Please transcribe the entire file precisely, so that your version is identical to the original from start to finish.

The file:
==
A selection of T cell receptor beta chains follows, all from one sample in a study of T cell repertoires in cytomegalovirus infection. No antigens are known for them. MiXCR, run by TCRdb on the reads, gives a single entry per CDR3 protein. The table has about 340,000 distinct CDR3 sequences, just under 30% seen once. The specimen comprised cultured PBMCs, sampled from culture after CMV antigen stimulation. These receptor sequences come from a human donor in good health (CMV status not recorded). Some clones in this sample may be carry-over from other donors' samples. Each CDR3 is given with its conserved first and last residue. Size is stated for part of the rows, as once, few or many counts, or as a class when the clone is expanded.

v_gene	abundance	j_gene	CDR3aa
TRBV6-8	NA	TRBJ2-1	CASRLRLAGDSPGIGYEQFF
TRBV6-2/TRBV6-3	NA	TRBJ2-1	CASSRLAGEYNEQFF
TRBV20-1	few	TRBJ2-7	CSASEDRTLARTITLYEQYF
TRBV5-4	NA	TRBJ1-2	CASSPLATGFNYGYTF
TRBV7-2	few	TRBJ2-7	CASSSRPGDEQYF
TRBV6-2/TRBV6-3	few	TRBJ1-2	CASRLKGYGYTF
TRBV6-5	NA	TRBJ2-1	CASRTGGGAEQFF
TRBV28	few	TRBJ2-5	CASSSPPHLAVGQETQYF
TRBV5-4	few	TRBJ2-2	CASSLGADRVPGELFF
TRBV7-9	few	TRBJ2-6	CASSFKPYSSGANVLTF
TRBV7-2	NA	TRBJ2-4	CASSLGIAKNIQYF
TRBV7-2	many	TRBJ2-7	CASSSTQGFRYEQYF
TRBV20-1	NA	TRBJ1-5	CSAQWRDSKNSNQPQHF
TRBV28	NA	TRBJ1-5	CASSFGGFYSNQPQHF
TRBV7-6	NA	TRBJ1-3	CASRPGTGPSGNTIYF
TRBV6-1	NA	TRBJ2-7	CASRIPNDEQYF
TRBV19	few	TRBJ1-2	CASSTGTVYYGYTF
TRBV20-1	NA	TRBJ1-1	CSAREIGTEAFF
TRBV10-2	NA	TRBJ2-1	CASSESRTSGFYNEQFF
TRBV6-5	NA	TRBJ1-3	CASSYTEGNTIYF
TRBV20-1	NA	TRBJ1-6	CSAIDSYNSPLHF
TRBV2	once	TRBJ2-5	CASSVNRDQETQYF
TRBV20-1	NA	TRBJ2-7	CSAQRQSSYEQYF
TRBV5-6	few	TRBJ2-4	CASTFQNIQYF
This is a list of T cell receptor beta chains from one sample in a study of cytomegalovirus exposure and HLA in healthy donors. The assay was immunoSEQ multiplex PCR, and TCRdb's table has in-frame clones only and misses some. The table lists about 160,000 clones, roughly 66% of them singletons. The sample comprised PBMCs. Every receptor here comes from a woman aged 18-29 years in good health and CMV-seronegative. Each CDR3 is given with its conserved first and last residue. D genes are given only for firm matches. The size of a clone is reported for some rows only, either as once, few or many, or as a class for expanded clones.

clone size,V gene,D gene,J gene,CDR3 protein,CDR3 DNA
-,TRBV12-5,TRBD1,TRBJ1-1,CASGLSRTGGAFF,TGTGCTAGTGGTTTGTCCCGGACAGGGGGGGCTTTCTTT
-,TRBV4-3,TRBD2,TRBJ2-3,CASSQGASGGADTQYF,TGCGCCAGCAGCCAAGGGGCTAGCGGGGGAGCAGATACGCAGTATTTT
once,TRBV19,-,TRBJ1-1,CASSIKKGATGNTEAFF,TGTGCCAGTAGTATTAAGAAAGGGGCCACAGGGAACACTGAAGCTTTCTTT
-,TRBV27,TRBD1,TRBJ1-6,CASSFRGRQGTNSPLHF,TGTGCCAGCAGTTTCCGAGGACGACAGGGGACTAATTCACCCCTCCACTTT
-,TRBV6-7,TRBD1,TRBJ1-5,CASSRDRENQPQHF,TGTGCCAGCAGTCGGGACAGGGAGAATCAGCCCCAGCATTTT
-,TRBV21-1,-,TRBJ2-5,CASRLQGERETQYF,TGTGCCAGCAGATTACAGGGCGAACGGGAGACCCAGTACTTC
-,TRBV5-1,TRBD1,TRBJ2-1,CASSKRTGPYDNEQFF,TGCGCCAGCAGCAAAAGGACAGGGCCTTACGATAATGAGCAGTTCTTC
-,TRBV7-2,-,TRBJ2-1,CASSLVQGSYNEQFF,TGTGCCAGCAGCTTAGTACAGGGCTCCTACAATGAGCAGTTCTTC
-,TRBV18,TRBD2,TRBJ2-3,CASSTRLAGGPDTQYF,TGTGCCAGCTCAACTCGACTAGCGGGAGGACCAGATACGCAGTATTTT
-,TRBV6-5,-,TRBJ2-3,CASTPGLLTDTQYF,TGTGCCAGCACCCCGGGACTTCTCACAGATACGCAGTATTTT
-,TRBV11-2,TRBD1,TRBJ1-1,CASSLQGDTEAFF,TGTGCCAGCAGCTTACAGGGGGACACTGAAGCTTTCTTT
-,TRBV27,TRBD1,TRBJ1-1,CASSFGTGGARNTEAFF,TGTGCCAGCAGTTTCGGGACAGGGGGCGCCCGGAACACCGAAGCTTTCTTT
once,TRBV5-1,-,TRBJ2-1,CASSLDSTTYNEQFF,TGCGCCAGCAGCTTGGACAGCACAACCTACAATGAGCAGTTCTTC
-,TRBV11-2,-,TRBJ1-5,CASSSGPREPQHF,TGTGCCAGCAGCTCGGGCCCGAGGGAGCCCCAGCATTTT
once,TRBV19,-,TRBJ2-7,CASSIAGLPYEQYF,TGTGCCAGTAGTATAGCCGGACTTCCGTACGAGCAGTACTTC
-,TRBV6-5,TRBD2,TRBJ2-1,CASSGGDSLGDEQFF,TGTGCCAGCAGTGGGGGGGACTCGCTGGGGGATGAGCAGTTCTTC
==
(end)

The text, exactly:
A selection of T cell receptor beta chains follows, all from one sample in a study of T cell repertoires in cytomegalovirus infection. No antigens are known for them. MiXCR, run by TCRdb on the reads, gives a single entry per CDR3 protein. The table has about 340,000 distinct CDR3 sequences, just under 30% seen once. The specimen comprised cultured PBMCs, sampled from culture after CMV antigen stimulation. These receptor sequences come from a human donor in good health (CMV status not recorded). Some clones in this sample may be carry-over from other donors' samples. Each CDR3 is given with its conserved first and last residue. Size is stated for part of the rows, as once, few or many counts, or as a class when the clone is expanded.

v_gene	abundance	j_gene	CDR3aa
TRBV6-8	NA	TRBJ2-1	CASRLRLAGDSPGIGYEQFF
TRBV6-2/TRBV6-3	NA	TRBJ2-1	CASSRLAGEYNEQFF
TRBV20-1	few	TRBJ2-7	CSASEDRTLARTITLYEQYF
TRBV5-4	NA	TRBJ1-2	CASSPLATGFNYGYTF
TRBV7-2	few	TRBJ2-7	CASSSRPGDEQYF
TRBV6-2/TRBV6-3	few	TRBJ1-2	CASRLKGYGYTF
TRBV6-5	NA	TRBJ2-1	CASRTGGGAEQFF
TRBV28	few	TRBJ2-5	CASSSPPHLAVGQETQYF
TRBV5-4	few	TRBJ2-2	CASSLGADRVPGELFF
TRBV7-9	few	TRBJ2-6	CASSFKPYSSGANVLTF
TRBV7-2	NA	TRBJ2-4	CASSLGIAKNIQYF
TRBV7-2	many	TRBJ2-7	CASSSTQGFRYEQYF
TRBV20-1	NA	TRBJ1-5	CSAQWRDSKNSNQPQHF
TRBV28	NA	TRBJ1-5	CASSFGGFYSNQPQHF
TRBV7-6	NA	TRBJ1-3	CASRPGTGPSGNTIYF
TRBV6-1	NA	TRBJ2-7	CASRIPNDEQYF
TRBV19	few	TRBJ1-2	CASSTGTVYYGYTF
TRBV20-1	NA	TRBJ1-1	CSAREIGTEAFF
TRBV10-2	NA	TRBJ2-1	CASSESRTSGFYNEQFF
TRBV6-5	NA	TRBJ1-3	CASSYTEGNTIYF
TRBV20-1	NA	TRBJ1-6	CSAIDSYNSPLHF
TRBV2	once	TRBJ2-5	CASSVNRDQETQYF
TRBV20-1	NA	TRBJ2-7	CSAQRQSSYEQYF
TRBV5-6	few	TRBJ2-4	CASTFQNIQYF
This is a list of T cell receptor beta chains from one sample in a study of cytomegalovirus exposure and HLA in healthy donors. The assay was immunoSEQ multiplex PCR, and TCRdb's table has in-frame clones only and misses some. The table lists about 160,000 clones, roughly 66% of them singletons. The sample comprised PBMCs. Every receptor here comes from a woman aged 18-29 years in good health and CMV-seronegative. Each CDR3 is given with its conserved first and last residue. D genes are given only for firm matches. The size of a clone is reported for some rows only, either as once, few or many, or as a class for expanded clones.

clone size,V gene,D gene,J gene,CDR3 protein,CDR3 DNA
-,TRBV12-5,TRBD1,TRBJ1-1,CASGLSRTGGAFF,TGTGCTAGTGGTTTGTCCCGGACAGGGGGGGCTTTCTTT
-,TRBV4-3,TRBD2,TRBJ2-3,CASSQGASGGADTQYF,TGCGCCAGCAGCCAAGGGGCTAGCGGGGGAGCAGATACGCAGTATTTT
once,TRBV19,-,TRBJ1-1,CASSIKKGATGNTEAFF,TGTGCCAGTAGTATTAAGAAAGGGGCCACAGGGAACACTGAAGCTTTCTTT
-,TRBV27,TRBD1,TRBJ1-6,CASSFRGRQGTNSPLHF,TGTGCCAGCAGTTTCCGAGGACGACAGGGGACTAATTCACCCCTCCACTTT
-,TRBV6-7,TRBD1,TRBJ1-5,CASSRDRENQPQHF,TGTGCCAGCAGTCGGGACAGGGAGAATCAGCCCCAGCATTTT
-,TRBV21-1,-,TRBJ2-5,CASRLQGERETQYF,TGTGCCAGCAGATTACAGGGCGAACGGGAGACCCAGTACTTC
-,TRBV5-1,TRBD1,TRBJ2-1,CASSKRTGPYDNEQFF,TGCGCCAGCAGCAAAAGGACAGGGCCTTACGATAATGAGCAGTTCTTC
-,TRBV7-2,-,TRBJ2-1,CASSLVQGSYNEQFF,TGTGCCAGCAGCTTAGTACAGGGCTCCTACAATGAGCAGTTCTTC
-,TRBV18,TRBD2,TRBJ2-3,CASSTRLAGGPDTQYF,TGTGCCAGCTCAACTCGACTAGCGGGAGGACCAGATACGCAGTATTTT
-,TRBV6-5,-,TRBJ2-3,CASTPGLLTDTQYF,TGTGCCAGCACCCCGGGACTTCTCACAGATACGCAGTATTTT
-,TRBV11-2,TRBD1,TRBJ1-1,CASSLQGDTEAFF,TGTGCCAGCAGCTTACAGGGGGACACTGAAGCTTTCTTT
-,TRBV27,TRBD1,TRBJ1-1,CASSFGTGGARNTEAFF,TGTGCCAGCAGTTTCGGGACAGGGGGCGCCCGGAACACCGAAGCTTTCTTT
once,TRBV5-1,-,TRBJ2-1,CASSLDSTTYNEQFF,TGCGCCAGCAGCTTGGACAGCACAACCTACAATGAGCAGTTCTTC
-,TRBV11-2,-,TRBJ1-5,CASSSGPREPQHF,TGTGCCAGCAGCTCGGGCCCGAGGGAGCCCCAGCATTTT
once,TRBV19,-,TRBJ2-7,CASSIAGLPYEQYF,TGTGCCAGTAGTATAGCCGGACTTCCGTACGAGCAGTACTTC
-,TRBV6-5,TRBD2,TRBJ2-1,CASSGGDSLGDEQFF,TGTGCCAGCAGTGGGGGGGACTCGCTGGGGGATGAGCAGTTCTTC